For large enterprises laden with technology debt, disparate systems, and siloed data, it’s important to have a strong and effective enterprise architecture function to guide the organization to a better technology and data fabric. But many attempts at enterprise architecture fail due to a variety of factors. In my conversation with Claus Torp Jensen, chief technology officer (CTO) at CVS Health, I discussed lessons and ideas on how to build an effective architectural function.
A: It’s a good question. We have to revisit and question the notion of enterprise architecture because I think historically it’s been about setting standards and direction. I found in my CTO role—and even before that as a chief architect—that architecture needs to be much more. The slogan for my team is that “we turn vision into action.” We are the only place where different visions and needs and different IT programs come together. We are the only place that has a broad view which turns insight into actions.
A: I think you have to accept the fact that you cannot stay forward-looking only. One of the things we discussed internally in my team is that doing what is right is not always the right thing to do. Let me explain. There’s an idealistic view of what you should do and there’s a practical view of what you can do here and now. Historically, enterprise architecture is heavily focused on what is right, and they have not always managed to balance the different forces at play in a given situation or decision.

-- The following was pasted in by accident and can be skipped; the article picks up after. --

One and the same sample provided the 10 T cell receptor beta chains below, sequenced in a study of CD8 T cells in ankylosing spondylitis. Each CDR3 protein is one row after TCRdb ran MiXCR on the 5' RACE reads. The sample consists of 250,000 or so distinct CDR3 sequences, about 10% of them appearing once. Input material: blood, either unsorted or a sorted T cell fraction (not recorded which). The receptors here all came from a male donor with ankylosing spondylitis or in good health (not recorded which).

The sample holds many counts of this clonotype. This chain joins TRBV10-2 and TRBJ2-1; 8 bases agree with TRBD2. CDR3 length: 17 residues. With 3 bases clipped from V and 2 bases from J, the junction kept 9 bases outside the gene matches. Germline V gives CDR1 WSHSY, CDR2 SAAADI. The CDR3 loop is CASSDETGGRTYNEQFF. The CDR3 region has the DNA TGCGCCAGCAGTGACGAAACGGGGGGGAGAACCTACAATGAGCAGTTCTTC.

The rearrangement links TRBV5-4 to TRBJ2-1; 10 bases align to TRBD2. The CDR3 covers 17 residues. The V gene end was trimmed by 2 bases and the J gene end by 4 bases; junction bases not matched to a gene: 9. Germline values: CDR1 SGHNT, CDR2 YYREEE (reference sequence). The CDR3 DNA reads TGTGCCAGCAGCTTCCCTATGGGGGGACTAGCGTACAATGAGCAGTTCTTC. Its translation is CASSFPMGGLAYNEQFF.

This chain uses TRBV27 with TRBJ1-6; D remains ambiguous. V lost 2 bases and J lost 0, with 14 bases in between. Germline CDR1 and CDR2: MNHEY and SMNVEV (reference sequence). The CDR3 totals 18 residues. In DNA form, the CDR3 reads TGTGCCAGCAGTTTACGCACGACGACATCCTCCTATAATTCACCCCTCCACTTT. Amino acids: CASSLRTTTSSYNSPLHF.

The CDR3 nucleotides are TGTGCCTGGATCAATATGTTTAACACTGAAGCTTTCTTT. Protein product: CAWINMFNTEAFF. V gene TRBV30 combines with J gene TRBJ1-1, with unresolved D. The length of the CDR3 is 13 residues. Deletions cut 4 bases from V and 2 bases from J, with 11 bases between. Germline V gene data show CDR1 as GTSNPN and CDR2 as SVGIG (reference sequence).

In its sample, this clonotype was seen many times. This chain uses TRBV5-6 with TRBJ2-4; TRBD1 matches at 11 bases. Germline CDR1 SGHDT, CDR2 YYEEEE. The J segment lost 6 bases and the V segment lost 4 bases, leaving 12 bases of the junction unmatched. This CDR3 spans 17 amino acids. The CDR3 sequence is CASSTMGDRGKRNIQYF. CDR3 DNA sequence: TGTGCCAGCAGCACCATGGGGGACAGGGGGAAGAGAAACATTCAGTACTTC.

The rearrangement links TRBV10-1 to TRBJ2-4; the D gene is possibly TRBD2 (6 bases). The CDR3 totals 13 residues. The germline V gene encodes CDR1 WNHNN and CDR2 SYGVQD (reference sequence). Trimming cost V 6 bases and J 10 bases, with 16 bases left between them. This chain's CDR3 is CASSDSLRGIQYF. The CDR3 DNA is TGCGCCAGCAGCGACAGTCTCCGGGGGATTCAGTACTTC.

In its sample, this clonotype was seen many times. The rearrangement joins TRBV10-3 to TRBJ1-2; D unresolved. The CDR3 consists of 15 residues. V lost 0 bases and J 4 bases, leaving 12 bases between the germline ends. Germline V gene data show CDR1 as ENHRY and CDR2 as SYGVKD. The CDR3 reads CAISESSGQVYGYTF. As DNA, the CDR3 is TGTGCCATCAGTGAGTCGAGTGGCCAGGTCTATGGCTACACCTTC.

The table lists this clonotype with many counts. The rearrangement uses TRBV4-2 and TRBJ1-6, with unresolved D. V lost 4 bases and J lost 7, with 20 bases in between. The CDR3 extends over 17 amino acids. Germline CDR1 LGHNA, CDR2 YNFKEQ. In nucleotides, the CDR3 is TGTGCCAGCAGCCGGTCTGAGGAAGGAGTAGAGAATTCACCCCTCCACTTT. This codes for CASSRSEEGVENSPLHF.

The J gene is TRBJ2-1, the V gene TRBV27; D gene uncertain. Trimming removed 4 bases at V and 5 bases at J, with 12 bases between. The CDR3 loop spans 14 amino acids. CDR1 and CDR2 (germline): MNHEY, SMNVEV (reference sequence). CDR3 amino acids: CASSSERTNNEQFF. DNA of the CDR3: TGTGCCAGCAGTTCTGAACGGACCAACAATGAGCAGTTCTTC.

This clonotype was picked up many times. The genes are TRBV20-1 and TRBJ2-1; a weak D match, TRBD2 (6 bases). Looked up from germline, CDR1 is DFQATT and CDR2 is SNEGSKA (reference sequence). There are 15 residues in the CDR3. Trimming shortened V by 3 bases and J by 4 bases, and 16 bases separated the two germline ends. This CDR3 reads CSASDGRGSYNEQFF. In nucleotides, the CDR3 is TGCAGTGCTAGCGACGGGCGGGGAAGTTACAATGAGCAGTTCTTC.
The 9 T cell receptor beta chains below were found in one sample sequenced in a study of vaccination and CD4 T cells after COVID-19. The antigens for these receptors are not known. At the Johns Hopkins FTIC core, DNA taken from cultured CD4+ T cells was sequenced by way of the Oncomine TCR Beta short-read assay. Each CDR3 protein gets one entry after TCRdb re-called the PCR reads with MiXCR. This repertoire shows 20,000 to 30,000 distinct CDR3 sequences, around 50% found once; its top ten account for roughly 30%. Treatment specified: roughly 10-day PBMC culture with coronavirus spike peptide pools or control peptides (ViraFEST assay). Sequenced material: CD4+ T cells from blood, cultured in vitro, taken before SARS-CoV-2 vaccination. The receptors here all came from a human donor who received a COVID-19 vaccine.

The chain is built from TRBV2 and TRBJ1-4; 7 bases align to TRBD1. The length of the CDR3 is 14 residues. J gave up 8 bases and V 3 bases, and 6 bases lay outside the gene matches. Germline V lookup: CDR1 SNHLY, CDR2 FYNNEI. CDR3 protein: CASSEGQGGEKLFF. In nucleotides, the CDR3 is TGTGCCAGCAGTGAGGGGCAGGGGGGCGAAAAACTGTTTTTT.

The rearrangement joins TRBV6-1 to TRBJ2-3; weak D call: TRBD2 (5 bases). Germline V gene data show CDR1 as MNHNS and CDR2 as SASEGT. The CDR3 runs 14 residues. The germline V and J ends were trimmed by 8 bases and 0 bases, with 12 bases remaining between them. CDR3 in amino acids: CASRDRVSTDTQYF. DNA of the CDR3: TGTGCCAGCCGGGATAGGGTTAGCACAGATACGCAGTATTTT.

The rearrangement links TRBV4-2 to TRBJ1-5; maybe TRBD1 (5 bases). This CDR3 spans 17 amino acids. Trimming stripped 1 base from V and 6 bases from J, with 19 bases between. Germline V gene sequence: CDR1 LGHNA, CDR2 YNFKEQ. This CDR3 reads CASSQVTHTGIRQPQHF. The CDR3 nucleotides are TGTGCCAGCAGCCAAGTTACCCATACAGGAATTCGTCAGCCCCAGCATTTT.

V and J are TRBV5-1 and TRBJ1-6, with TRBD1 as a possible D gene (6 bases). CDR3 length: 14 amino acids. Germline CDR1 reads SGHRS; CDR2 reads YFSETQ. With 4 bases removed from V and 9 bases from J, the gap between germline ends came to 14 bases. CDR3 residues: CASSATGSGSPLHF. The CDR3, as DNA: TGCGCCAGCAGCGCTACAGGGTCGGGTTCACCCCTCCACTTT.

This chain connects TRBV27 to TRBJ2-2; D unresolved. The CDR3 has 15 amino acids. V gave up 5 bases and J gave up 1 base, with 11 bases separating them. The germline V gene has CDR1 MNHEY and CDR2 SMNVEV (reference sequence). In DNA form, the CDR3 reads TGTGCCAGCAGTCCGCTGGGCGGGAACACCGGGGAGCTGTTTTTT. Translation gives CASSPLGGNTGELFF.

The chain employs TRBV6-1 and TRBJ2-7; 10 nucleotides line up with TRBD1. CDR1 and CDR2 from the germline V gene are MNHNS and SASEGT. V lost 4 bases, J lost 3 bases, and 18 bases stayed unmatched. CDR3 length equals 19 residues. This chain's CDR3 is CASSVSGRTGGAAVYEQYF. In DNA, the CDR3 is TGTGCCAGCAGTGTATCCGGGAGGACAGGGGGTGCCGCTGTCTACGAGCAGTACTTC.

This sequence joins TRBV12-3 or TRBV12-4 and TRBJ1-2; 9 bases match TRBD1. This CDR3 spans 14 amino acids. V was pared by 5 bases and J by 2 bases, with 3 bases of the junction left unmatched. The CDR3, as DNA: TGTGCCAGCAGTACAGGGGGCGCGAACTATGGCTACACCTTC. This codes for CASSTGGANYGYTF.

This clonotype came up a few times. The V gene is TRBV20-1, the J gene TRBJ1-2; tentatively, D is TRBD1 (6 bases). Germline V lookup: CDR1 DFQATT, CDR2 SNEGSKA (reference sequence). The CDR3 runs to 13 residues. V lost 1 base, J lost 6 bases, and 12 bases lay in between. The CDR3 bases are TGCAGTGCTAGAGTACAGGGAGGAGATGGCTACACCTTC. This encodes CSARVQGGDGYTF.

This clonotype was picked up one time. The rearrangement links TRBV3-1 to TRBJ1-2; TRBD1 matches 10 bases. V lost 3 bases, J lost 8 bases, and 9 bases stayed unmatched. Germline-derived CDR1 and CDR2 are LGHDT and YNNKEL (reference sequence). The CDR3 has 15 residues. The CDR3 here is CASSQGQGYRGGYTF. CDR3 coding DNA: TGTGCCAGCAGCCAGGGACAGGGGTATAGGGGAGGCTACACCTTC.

If you look at many people’s definition of governance, it all boils down to control. I have a different philosophy—I believe that governance is about helping the right people make the right decisions at the right time for the right reasons based on the right information. If you take that approach to governance, you get a very different result.
In the spirit of turning vision into action, it is our responsibility that the company we work for becomes holistically integrated, that we can holistically understand the consumers that we serve and ultimately enable our business partners to fundamentally transform our products. That is what we are here for and why you need a strong architecture function in a modern organization. It’s not because of standards, it’s because you have to make a difference to the business.
A: I did not create an enterprise architecture function to be part of the planning life cycle only. If you want to do what I described above, you need to go beyond that. So, there are a few things. I embarked on a five-year culture and talent transformation journey. If you take the Forrester spectrum of “strategize > influence > translate > shape > execute,” we are squarely in the middle part. You can’t focus on everything. In today’s day and age, it’s tough to drive a top-down process. I chose a middle road in how we interact with the organization.
It involves three things:
A: I don’t think you can solve that through organizational design. I think it has to be done through a combination of organizational thinking, talent, and culture evolution. The architecture team can make decisions and provide guidance, but for them to stick and be sustained, a variety of other factors come into play. You have to understand the business imperatives and strategy, you have to generate trust, you have to influence, you have to communicate well. You need to know how to interact with executives, you need to know when to talk and when not to talk and just listen.